Who will be the next Reds Rookie of the Year? Will it be Nick Senzel? Jesse Winker? Shed Long?
No one knows for sure. Most Cincinnati Reds who have won that award went on to have pretty good careers. There was Frank Robinson (1956), Pete Rose (1963), Tommy Helms (1966), Johnny Bench (1968). Pat Zachry shared it with San Diego’s Butch Metzger (1976) Chris Sabo won in

Joey Votto should have won it in 2008 but it went instead to Chicago Cubs catcher Geovany Soto. But Soto played for the Cubs, was a catcher, made the All-Star game (thanks to ballot stuffing by Cubs fans) so Votto was snubbed. Two other Reds that finished runner-up were Bernie Carbo (1970) and Tom Browning (despite winning 20 games in 1985.)

But the last Rookie of the Year for Cincinnati was Scott Williamson.

Williamson had two good things going for him: he came out of nowhere to excel in Cincinnati’s bullpen and he played for the Reds during that magical season of 1999. The 1999 Reds had some great players with charisma: Barry Larkin, Greg Vaughn, Sean Casey, Mike Cameron, Pokey Reese and Aaron Boone, to name a few. They were managed by Jack McKeon, the last truly great Reds manager.

Scott Williamson (righthander, 6-0, 195) was a 9th round draft pick by the Reds in 1997. In two years, he went from college to the big leagues. After a great season at Billings (Rookie Leagues), Williamson skipped Class A entirely. And after just 5 appearances in Triple A, he was invited to spring training in 1999 despite not being on the Reds 40-man roster.

Injuries to Denny Neagle and Stan Belinda, along with a solid spring by Williamson, got him a roster spot when the Reds broke camp. McKeon picked his spots for the rookie, mostly in middle relief at the beginning, then later to set up closer Danny Graves (29 saves that season) and then in save situations towards the end of the year.

Williamson’s season was superb: 12-7 record, 19 saves and a 2.41 ERA. He stumbled a bit late in the season, including a crucial loss to Milwaukee on October 1. Leading 3-1 in the 7th, McKeon pulled Neagle after the lefty threw over a hundred pitches. In the 8th, Milwaukee scored two runs off Williamson and the game-winner in the 10th off Scott Sullivan. The next day, the Brewers scored 7 runs in the 4th off Juan Guzman, Dennys Reyes and Belinda and routed the Reds 10-6. Those losses resulted in a tie for the wild card berth with the New York Mets (only one team was allowed in back then) and the Mets eliminated the Reds 5-0.

Williamson never recaptured that ’99 magic. He was nagged by injuries; two broken toes in 2000 and a torn ligament in his shoulder that led to Tommy John surgery in 2001. The Reds traded him to Boston in 2003 for Phil Dumatrait, Tyler Pelland and cash in a fire sale after the Reds fired General Manager Jim Bowden and Manager Bob Boone.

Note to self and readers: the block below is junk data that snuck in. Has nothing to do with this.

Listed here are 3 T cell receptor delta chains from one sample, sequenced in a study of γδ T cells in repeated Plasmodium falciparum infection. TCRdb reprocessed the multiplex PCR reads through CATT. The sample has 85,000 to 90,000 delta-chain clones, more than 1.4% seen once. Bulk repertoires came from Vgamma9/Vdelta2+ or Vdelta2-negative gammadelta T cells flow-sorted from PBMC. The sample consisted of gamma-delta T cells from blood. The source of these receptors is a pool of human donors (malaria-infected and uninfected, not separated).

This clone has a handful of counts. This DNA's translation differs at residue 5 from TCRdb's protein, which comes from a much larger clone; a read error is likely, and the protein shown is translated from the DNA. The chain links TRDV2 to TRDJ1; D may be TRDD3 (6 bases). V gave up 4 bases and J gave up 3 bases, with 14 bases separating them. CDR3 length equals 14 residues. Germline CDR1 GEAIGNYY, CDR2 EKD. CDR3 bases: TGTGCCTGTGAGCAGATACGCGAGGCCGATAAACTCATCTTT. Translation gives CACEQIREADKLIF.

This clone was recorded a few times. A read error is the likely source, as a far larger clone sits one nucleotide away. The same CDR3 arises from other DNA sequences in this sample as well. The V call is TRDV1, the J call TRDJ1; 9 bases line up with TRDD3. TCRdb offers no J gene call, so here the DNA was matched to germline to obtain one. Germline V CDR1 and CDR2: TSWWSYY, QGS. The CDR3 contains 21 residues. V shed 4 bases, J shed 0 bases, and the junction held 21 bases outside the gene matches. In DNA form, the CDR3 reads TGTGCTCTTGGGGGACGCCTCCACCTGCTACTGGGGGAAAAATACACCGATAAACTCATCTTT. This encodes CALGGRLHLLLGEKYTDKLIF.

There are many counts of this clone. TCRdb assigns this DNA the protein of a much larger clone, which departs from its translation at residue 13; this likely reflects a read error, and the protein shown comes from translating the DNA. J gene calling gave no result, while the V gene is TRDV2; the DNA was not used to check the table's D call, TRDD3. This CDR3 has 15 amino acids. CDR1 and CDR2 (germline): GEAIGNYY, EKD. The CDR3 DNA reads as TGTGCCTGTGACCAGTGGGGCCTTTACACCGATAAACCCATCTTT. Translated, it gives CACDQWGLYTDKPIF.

Williamson had some success with the Red Sox (especially in the 2003 post season) but was slowed by elbow tendonitis and a nerve impingement in his right forearm. With the Cubs in 2005, he had Tommy John surgery (again.). In 2006, he developed tendonitis once more and the day after he signed with the San Diego Padres, a bone chip was discovered in his elbow, followed by tightness in his right triceps tendon. He bounced around with some more teams before retiring. Scott could never escape these injuries.

But when I think of Scott Williamson, it’s about 1999. Those memories are deep and plentiful.
It was the last hurrah for old Riverfront Stadium. Barry Larkin played 161 games that year, Greg Vaughn slammed 45 home runs. Sean Casey was beloved by Reds fans and became the de facto Mayor of Cincinnati. Cameron was the Reds best centerfielder since Eric Davis. Those Reds had a swagger, a personality that oozed confidence and aggressiveness.

And Williamson, a rookie, was in the middle of it. None of us knew it then, but despite the soon-to-be-trade for Ken Griffey Junior — man, did I celebrate that night! — we were about to be tortured by poor pitching, poor draft picks, poor managing (Boone, especially) and a rebuilding era that was to last for the next eight years.

The Reds are due for another Rookie of the Year. I said it nine years ago and I’ll say it again– Joey was ripped off in the Rookie of the Year voting in 2008.

The next one? My money’s on Nick Senzel. When he was playing for Dayton, I watched him take BP from the field before a game in Davenport, Iowa. Even the other players stopped to watch him.

You didn’t have to watch, to see it was him. You could hear the difference.

4 Responses

  1. Jason Linden

    Very good article. I disagree that Votto was robbed, though. He and Soto had very similar years. Obviously, Joey’s had a much better career, but Soto’s ROY was justified.

  2. cfd3000

    How cool is it that the Reds have two legitimate ROY candidates on the offensive side – Senzel and Winker – and who knows how many on the mound? Maybe Tyler Mahle is the next Reds ROY. Or maybe Senzel is a runner-up then turns into Votto 2.0. I’m excited to see how it all turns out in 2018.

  3. Big56dog

    82-84 was pretty bad but outside of that they did not have back to back losing seasons for a long stretch until 1998. 2 base all strikes derailed very solid seasons, 2012 was very good but ended badly still enjoyed 1999 much more than anything Baker put together. A yeah there was a World series Championship plus a playoff series sweep in that ERA as well.
    The turn around was much more quick in those days.

  4. metalhead65

    it would be grest if senzel could win the award but he has to be on the team to be able to do it so it will not be this year if he does. between holding him down for serviice time reasons plus the brilliant idea of having him learn other positions means he will not be on the team until later this season if at all.